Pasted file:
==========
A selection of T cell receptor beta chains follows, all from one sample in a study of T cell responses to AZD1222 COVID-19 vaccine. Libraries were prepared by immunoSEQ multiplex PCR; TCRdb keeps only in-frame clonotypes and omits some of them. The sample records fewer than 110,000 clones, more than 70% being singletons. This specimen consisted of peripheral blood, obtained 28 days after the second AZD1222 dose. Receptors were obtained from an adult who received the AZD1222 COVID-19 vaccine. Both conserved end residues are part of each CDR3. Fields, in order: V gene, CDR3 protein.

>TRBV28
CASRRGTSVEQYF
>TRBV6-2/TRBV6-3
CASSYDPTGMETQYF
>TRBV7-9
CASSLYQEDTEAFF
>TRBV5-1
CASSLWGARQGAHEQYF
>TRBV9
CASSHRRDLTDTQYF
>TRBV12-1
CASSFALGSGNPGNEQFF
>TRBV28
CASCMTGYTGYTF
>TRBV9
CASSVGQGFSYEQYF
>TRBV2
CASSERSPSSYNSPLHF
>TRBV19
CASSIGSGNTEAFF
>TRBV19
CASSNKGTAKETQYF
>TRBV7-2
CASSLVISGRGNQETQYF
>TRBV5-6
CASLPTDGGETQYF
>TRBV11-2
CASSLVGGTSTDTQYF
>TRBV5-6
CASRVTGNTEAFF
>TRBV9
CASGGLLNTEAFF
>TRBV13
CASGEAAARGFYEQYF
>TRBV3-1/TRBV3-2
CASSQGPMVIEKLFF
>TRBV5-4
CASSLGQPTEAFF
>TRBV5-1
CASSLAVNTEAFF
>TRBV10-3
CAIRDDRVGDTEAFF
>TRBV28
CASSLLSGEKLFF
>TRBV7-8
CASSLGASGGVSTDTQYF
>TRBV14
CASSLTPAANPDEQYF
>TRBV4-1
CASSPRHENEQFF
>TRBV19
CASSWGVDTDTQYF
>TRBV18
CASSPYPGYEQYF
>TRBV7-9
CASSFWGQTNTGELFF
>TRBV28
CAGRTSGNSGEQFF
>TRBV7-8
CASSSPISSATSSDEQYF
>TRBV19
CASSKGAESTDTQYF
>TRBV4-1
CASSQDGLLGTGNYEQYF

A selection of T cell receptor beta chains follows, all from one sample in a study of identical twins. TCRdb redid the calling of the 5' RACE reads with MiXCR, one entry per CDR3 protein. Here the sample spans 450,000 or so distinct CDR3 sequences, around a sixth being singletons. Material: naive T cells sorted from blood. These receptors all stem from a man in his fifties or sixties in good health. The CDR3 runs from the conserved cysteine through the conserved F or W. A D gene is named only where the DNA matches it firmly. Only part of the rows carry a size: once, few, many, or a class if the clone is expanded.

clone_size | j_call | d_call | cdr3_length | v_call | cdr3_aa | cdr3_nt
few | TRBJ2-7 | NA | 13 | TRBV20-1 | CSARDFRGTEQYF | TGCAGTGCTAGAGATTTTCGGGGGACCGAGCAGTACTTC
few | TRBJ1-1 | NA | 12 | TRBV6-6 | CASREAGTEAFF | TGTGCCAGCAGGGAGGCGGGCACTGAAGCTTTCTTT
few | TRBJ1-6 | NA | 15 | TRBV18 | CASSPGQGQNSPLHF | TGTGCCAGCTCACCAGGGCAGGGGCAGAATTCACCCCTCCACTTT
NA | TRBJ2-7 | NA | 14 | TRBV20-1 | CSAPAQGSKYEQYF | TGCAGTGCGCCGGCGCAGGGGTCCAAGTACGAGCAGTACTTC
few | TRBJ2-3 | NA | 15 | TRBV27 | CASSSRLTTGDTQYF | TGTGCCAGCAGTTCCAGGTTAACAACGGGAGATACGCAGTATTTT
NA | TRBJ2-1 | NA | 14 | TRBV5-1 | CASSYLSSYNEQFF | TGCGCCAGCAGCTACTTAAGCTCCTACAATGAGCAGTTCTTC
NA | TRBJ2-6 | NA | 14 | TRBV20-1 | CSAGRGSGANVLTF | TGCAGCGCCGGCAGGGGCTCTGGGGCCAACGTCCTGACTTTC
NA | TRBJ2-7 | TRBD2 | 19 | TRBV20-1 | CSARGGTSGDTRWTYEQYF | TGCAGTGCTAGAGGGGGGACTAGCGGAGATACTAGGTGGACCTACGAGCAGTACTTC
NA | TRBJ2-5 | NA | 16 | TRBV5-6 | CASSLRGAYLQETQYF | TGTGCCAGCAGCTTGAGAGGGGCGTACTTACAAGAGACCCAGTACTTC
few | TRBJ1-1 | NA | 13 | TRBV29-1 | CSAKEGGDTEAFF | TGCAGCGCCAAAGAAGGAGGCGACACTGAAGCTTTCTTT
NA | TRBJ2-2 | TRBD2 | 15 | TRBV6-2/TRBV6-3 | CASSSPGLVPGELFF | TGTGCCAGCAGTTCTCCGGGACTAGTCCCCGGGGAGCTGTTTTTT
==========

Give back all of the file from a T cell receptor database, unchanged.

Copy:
A selection of T cell receptor beta chains follows, all from one sample in a study of T cell responses to AZD1222 COVID-19 vaccine. Libraries were prepared by immunoSEQ multiplex PCR; TCRdb keeps only in-frame clonotypes and omits some of them. The sample records fewer than 110,000 clones, more than 70% being singletons. This specimen consisted of peripheral blood, obtained 28 days after the second AZD1222 dose. Receptors were obtained from an adult who received the AZD1222 COVID-19 vaccine. Both conserved end residues are part of each CDR3. Fields, in order: V gene, CDR3 protein.

>TRBV28
CASRRGTSVEQYF
>TRBV6-2/TRBV6-3
CASSYDPTGMETQYF
>TRBV7-9
CASSLYQEDTEAFF
>TRBV5-1
CASSLWGARQGAHEQYF
>TRBV9
CASSHRRDLTDTQYF
>TRBV12-1
CASSFALGSGNPGNEQFF
>TRBV28
CASCMTGYTGYTF
>TRBV9
CASSVGQGFSYEQYF
>TRBV2
CASSERSPSSYNSPLHF
>TRBV19
CASSIGSGNTEAFF
>TRBV19
CASSNKGTAKETQYF
>TRBV7-2
CASSLVISGRGNQETQYF
>TRBV5-6
CASLPTDGGETQYF
>TRBV11-2
CASSLVGGTSTDTQYF
>TRBV5-6
CASRVTGNTEAFF
>TRBV9
CASGGLLNTEAFF
>TRBV13
CASGEAAARGFYEQYF
>TRBV3-1/TRBV3-2
CASSQGPMVIEKLFF
>TRBV5-4
CASSLGQPTEAFF
>TRBV5-1
CASSLAVNTEAFF
>TRBV10-3
CAIRDDRVGDTEAFF
>TRBV28
CASSLLSGEKLFF
>TRBV7-8
CASSLGASGGVSTDTQYF
>TRBV14
CASSLTPAANPDEQYF
>TRBV4-1
CASSPRHENEQFF
>TRBV19
CASSWGVDTDTQYF
>TRBV18
CASSPYPGYEQYF
>TRBV7-9
CASSFWGQTNTGELFF
>TRBV28
CAGRTSGNSGEQFF
>TRBV7-8
CASSSPISSATSSDEQYF
>TRBV19
CASSKGAESTDTQYF
>TRBV4-1
CASSQDGLLGTGNYEQYF

A selection of T cell receptor beta chains follows, all from one sample in a study of identical twins. TCRdb redid the calling of the 5' RACE reads with MiXCR, one entry per CDR3 protein. Here the sample spans 450,000 or so distinct CDR3 sequences, around a sixth being singletons. Material: naive T cells sorted from blood. These receptors all stem from a man in his fifties or sixties in good health. The CDR3 runs from the conserved cysteine through the conserved F or W. A D gene is named only where the DNA matches it firmly. Only part of the rows carry a size: once, few, many, or a class if the clone is expanded.

clone_size | j_call | d_call | cdr3_length | v_call | cdr3_aa | cdr3_nt
few | TRBJ2-7 | NA | 13 | TRBV20-1 | CSARDFRGTEQYF | TGCAGTGCTAGAGATTTTCGGGGGACCGAGCAGTACTTC
few | TRBJ1-1 | NA | 12 | TRBV6-6 | CASREAGTEAFF | TGTGCCAGCAGGGAGGCGGGCACTGAAGCTTTCTTT
few | TRBJ1-6 | NA | 15 | TRBV18 | CASSPGQGQNSPLHF | TGTGCCAGCTCACCAGGGCAGGGGCAGAATTCACCCCTCCACTTT
NA | TRBJ2-7 | NA | 14 | TRBV20-1 | CSAPAQGSKYEQYF | TGCAGTGCGCCGGCGCAGGGGTCCAAGTACGAGCAGTACTTC
few | TRBJ2-3 | NA | 15 | TRBV27 | CASSSRLTTGDTQYF | TGTGCCAGCAGTTCCAGGTTAACAACGGGAGATACGCAGTATTTT
NA | TRBJ2-1 | NA | 14 | TRBV5-1 | CASSYLSSYNEQFF | TGCGCCAGCAGCTACTTAAGCTCCTACAATGAGCAGTTCTTC
NA | TRBJ2-6 | NA | 14 | TRBV20-1 | CSAGRGSGANVLTF | TGCAGCGCCGGCAGGGGCTCTGGGGCCAACGTCCTGACTTTC
NA | TRBJ2-7 | TRBD2 | 19 | TRBV20-1 | CSARGGTSGDTRWTYEQYF | TGCAGTGCTAGAGGGGGGACTAGCGGAGATACTAGGTGGACCTACGAGCAGTACTTC
NA | TRBJ2-5 | NA | 16 | TRBV5-6 | CASSLRGAYLQETQYF | TGTGCCAGCAGCTTGAGAGGGGCGTACTTACAAGAGACCCAGTACTTC
few | TRBJ1-1 | NA | 13 | TRBV29-1 | CSAKEGGDTEAFF | TGCAGCGCCAAAGAAGGAGGCGACACTGAAGCTTTCTTT
NA | TRBJ2-2 | TRBD2 | 15 | TRBV6-2/TRBV6-3 | CASSSPGLVPGELFF | TGTGCCAGCAGTTCTCCGGGACTAGTCCCCGGGGAGCTGTTTTTT